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The 1971 World Series, Game 7 (Camden Chat’s version)

Frank Robinson crushed a walkoff home run to lead the Orioles to their second straight our reimagining of events, at least.

Pirates v Orioles Photo by Focus on Sport via Getty Images

Inspired by Taylor Swift re-releasing her own songs as (Taylor’s version), Camden Chat writers will be spending the rest of 2023 re-releasing some Orioles game recaps and giving them better endings. Let’s come up with a more pleasant finale for the 1971 World Series, because how it actually ended was far less enjoyable.


You guys. They did it! Again!!

Rejoice, O’s fans. For the second year in a row, the Baltimore Orioles are the kings of Major League Baseball.

On this glorious afternoon — Oct. 17, 1971 — the Birds became back-to-back World Series champions with a 3-2 comeback victory in the winner-take-all Game 7 against the Pittsburgh Pirates. In front of a capacity crowd of 47,291 at Memorial Stadium, the Birds whipped the home fans into a frenzy on Frank Robinson’s walkoff, series-winning home run in the bottom of the ninth, turning a potentially heartbreaking loss into pure ecstasy.

Only four previous times in postseason history has a team lost a best-of-seven series after winning the first two games. The Orioles, with their dramatic victory in today’s clincher, assured they wouldn’t become the fifth victim, finishing a hard-fought series in which the home team won all seven games.

For eight and a half innings, the outlook wasn’t so sunny. Pirates starter Steve Blass, who’d already dominated the Orioles with a complete game victory in Game 3, appeared well on his way to another unforgettable performance. There was a bit of commotion in the bottom of the first when, with a runner aboard and Boog Powell at the plate, O’s manager Earl Weaver came onto the field to complain that Blass wasn’t keeping his foot on the rubber when he came set. The umpires discussed the matter with Blass and Pirates manager Danny Murtaugh. Blass took a warmup toss that sailed to the backstop, then, after play resumed, he threw two balls in a row to Powell before recovering to strike him out.

For a long while, Blass mowed down the O’s with ease, and the foot-on-the-rubber thing was mostly forgotten. (But hold on — it’ll come back into play later.) The Orioles had traffic on the bases but couldn’t push any runs across, wasting runners in the first, second, third, and fifth innings. Back-to-back perfect innings in the sixth and seventh got Blass into the eighth with a shutout intact.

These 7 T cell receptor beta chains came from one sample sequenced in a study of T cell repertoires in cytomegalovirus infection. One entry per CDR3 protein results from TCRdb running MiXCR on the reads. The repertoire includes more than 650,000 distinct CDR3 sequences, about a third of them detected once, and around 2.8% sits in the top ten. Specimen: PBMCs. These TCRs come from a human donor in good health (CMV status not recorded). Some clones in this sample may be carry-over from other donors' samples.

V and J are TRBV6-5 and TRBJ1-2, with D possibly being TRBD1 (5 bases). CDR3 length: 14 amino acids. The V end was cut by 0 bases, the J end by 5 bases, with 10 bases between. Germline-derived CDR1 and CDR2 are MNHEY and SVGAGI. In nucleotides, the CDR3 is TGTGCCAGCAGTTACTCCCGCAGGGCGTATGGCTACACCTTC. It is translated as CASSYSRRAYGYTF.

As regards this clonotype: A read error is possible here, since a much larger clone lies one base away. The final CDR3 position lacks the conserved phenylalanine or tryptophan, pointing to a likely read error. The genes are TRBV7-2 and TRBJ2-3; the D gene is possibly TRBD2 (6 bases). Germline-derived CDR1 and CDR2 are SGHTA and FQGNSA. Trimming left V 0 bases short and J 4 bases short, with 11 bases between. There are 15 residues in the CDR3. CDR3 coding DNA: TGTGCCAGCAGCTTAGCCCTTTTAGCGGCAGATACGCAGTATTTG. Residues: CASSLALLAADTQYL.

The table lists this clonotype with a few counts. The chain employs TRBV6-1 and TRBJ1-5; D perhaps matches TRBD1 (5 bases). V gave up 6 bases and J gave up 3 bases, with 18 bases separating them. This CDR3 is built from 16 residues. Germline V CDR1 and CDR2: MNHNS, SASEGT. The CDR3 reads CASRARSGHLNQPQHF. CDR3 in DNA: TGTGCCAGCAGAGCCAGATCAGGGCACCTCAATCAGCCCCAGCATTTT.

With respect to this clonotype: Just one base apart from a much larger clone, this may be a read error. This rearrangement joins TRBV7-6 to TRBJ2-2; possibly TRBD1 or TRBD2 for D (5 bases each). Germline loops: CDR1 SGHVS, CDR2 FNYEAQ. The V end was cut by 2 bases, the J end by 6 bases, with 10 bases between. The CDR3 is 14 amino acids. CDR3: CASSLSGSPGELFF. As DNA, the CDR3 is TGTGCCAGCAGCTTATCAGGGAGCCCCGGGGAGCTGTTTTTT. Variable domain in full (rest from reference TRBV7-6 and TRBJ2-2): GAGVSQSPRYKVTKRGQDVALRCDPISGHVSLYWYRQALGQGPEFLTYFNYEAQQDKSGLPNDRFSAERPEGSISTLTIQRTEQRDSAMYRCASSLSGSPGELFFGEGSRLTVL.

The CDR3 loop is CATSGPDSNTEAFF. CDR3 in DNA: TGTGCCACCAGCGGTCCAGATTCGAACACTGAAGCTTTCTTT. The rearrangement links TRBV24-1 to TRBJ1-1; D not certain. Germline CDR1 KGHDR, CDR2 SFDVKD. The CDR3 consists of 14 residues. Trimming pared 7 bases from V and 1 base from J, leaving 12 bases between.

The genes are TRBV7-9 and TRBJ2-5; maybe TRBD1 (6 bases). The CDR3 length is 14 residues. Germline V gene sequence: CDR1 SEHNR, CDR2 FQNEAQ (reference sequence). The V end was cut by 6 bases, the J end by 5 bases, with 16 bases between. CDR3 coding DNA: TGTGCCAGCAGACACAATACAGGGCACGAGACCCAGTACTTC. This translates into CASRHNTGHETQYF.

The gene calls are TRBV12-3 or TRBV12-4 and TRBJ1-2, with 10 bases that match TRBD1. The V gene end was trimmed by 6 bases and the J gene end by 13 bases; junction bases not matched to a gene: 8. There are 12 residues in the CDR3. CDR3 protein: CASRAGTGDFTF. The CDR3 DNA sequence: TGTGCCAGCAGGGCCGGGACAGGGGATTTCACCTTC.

Meanwhile, the Pirates staked him to a slim lead. The great Roberto Clemente started the scoring with a fourth-inning solo homer off O’s starter Mike Cuellar, who otherwise did a stellar job. Cuellar, who was defeated by Blass in an iffy Game 3 outing, more than held his own in this rematch. He worked eight strong innings and allowed just two runs, the second coming on a José Pagán RBI double in the eighth that made it a 2-0 game.

Weaver unleashed three of the four 20-game winners on his pitching staff in this decisive finale. While Jim Palmer was unavailable after working nine innings yesterday, Pat Dobson and Dave McNally both pitched in relief after Cuellar, combining on a scoreless ninth inning.

It almost wasn’t enough to propel the Orioles to victory. Key word: almost. But the never-say-die O’s weren’t about to let their championship dreams die. They finally got to Blass in the eighth, starting the inning with consecutive singles and plating a runner on a Don Buford groundout before the tying run was stranded at third.

And so the O’s headed to the bottom of the ninth trailing, 2-1, three outs away from what would have been a gutting Series loss. Blass was still on the mound for the Pirates, seemingly on cruise control. That’s when things took a wonderful turn for the Orioles.

Leading off the ninth was Boog Powell, last year’s AL MVP. He worked the count 2-2 before tapping a seemingly routine bouncer to second baseman Dave Cash. But in an incredible stroke of luck, the ball took a bad hop off a stray pebble in the infield, bouncing over the helpless Cash’s head into short right field. The leadoff man was aboard on a gift single. For Boog, who’d been struggling in the series — just 3-for-26 to that point — he’ll take a hit any way he can get it.

Up next was Frank Robinson, who previously homered against Blass in Game 3, the Orioles’ only run of that game. As Blass settled into the stretch position, Earl Weaver once more popped out of the dugout, again insisting that the right-hander didn’t have his foot on the rubber. As before, the umpires conferred with Blass and Murtaugh, and Blass made another errant warmup toss before Weaver left the field, satisfied.

If Earl was trying to play mind games, well, it worked to perfection. Blass missed badly on two pitches to Robinson and, frustrated, grooved a fastball that caught too much of the plate. And, well, Frank Robinson does not miss mistakes. With one mighty swing, Frank walloped a mammoth drive to left field that forever altered the course of history.

The ball didn’t fly quite as far as Robinson’s legendary shot that cleared the ballpark entirely in 1966. It didn’t need to. As the ball landed into the throng of euphoric Orioles fans in left field, Robinson and Powell jumped and celebrated their way around the bases, greeted at home plate by their blissful Orioles teammates. Thousands of fans streamed onto the field to join in the festivities, because it’s 1971 and security is lax.

What a scene. What a game. And what a way to win a championship. If that was the final at-bat in an Orioles uniform for Frank Robinson — because I’m getting a weird premonition that he’ll be traded this offseason to, I don’t know, the Dodgers — then what a way for him to end his legendary O’s career. I can’t imagine this 1971 Orioles season ending any other way.